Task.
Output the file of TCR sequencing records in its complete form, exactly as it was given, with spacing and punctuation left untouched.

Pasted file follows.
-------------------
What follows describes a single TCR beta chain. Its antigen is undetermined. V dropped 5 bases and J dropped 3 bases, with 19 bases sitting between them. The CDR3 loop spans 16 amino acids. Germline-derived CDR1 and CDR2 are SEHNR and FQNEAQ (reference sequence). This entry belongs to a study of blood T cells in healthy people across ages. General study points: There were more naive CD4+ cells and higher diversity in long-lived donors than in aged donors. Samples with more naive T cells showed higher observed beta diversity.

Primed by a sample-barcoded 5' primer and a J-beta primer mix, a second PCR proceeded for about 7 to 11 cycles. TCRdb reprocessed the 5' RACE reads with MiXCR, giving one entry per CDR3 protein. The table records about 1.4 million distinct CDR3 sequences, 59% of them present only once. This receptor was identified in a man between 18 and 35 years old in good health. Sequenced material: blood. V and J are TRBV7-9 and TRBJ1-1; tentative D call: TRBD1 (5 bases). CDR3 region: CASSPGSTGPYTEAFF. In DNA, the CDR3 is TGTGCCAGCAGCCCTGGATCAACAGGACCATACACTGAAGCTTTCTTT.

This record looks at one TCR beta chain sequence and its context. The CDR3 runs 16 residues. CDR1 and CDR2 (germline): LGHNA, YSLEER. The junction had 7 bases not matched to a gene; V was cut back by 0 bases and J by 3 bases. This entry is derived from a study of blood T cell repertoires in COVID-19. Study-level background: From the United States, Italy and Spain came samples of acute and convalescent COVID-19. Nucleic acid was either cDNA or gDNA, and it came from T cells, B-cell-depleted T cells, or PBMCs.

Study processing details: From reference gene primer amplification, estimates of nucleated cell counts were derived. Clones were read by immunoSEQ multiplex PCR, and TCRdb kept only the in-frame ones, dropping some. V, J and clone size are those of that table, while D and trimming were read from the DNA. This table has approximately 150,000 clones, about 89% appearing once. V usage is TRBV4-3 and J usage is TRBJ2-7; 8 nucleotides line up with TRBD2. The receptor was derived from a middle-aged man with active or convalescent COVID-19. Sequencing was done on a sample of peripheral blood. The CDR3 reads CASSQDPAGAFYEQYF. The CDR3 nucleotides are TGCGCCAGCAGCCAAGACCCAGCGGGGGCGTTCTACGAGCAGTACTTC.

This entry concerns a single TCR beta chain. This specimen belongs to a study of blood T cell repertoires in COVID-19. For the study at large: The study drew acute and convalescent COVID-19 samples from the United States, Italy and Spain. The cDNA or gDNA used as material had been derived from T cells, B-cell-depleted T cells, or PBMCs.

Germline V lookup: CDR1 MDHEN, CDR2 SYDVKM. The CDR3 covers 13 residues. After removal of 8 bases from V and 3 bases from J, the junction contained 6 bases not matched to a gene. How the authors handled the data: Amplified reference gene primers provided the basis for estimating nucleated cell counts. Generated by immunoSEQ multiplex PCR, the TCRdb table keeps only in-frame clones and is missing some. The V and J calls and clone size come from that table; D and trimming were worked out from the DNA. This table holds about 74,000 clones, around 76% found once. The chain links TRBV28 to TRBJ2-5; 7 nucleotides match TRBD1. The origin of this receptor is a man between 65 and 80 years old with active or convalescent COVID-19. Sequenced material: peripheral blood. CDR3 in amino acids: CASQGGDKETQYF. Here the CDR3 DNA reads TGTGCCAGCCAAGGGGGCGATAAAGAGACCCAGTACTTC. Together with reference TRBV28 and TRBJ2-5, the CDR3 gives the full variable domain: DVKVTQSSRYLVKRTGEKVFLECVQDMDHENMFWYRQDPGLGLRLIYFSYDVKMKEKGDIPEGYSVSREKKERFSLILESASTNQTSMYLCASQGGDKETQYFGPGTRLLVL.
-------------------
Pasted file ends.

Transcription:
What follows describes a single TCR beta chain. Its antigen is undetermined. V dropped 5 bases and J dropped 3 bases, with 19 bases sitting between them. The CDR3 loop spans 16 amino acids. Germline-derived CDR1 and CDR2 are SEHNR and FQNEAQ (reference sequence). This entry belongs to a study of blood T cells in healthy people across ages. General study points: There were more naive CD4+ cells and higher diversity in long-lived donors than in aged donors. Samples with more naive T cells showed higher observed beta diversity.

Primed by a sample-barcoded 5' primer and a J-beta primer mix, a second PCR proceeded for about 7 to 11 cycles. TCRdb reprocessed the 5' RACE reads with MiXCR, giving one entry per CDR3 protein. The table records about 1.4 million distinct CDR3 sequences, 59% of them present only once. This receptor was identified in a man between 18 and 35 years old in good health. Sequenced material: blood. V and J are TRBV7-9 and TRBJ1-1; tentative D call: TRBD1 (5 bases). CDR3 region: CASSPGSTGPYTEAFF. In DNA, the CDR3 is TGTGCCAGCAGCCCTGGATCAACAGGACCATACACTGAAGCTTTCTTT.

This record looks at one TCR beta chain sequence and its context. The CDR3 runs 16 residues. CDR1 and CDR2 (germline): LGHNA, YSLEER. The junction had 7 bases not matched to a gene; V was cut back by 0 bases and J by 3 bases. This entry is derived from a study of blood T cell repertoires in COVID-19. Study-level background: From the United States, Italy and Spain came samples of acute and convalescent COVID-19. Nucleic acid was either cDNA or gDNA, and it came from T cells, B-cell-depleted T cells, or PBMCs.

Study processing details: From reference gene primer amplification, estimates of nucleated cell counts were derived. Clones were read by immunoSEQ multiplex PCR, and TCRdb kept only the in-frame ones, dropping some. V, J and clone size are those of that table, while D and trimming were read from the DNA. This table has approximately 150,000 clones, about 89% appearing once. V usage is TRBV4-3 and J usage is TRBJ2-7; 8 nucleotides line up with TRBD2. The receptor was derived from a middle-aged man with active or convalescent COVID-19. Sequencing was done on a sample of peripheral blood. The CDR3 reads CASSQDPAGAFYEQYF. The CDR3 nucleotides are TGCGCCAGCAGCCAAGACCCAGCGGGGGCGTTCTACGAGCAGTACTTC.

This entry concerns a single TCR beta chain. This specimen belongs to a study of blood T cell repertoires in COVID-19. For the study at large: The study drew acute and convalescent COVID-19 samples from the United States, Italy and Spain. The cDNA or gDNA used as material had been derived from T cells, B-cell-depleted T cells, or PBMCs.

Germline V lookup: CDR1 MDHEN, CDR2 SYDVKM. The CDR3 covers 13 residues. After removal of 8 bases from V and 3 bases from J, the junction contained 6 bases not matched to a gene. How the authors handled the data: Amplified reference gene primers provided the basis for estimating nucleated cell counts. Generated by immunoSEQ multiplex PCR, the TCRdb table keeps only in-frame clones and is missing some. The V and J calls and clone size come from that table; D and trimming were worked out from the DNA. This table holds about 74,000 clones, around 76% found once. The chain links TRBV28 to TRBJ2-5; 7 nucleotides match TRBD1. The origin of this receptor is a man between 65 and 80 years old with active or convalescent COVID-19. Sequenced material: peripheral blood. CDR3 in amino acids: CASQGGDKETQYF. Here the CDR3 DNA reads TGTGCCAGCCAAGGGGGCGATAAAGAGACCCAGTACTTC. Together with reference TRBV28 and TRBJ2-5, the CDR3 gives the full variable domain: DVKVTQSSRYLVKRTGEKVFLECVQDMDHENMFWYRQDPGLGLRLIYFSYDVKMKEKGDIPEGYSVSREKKERFSLILESASTNQTSMYLCASQGGDKETQYFGPGTRLLVL.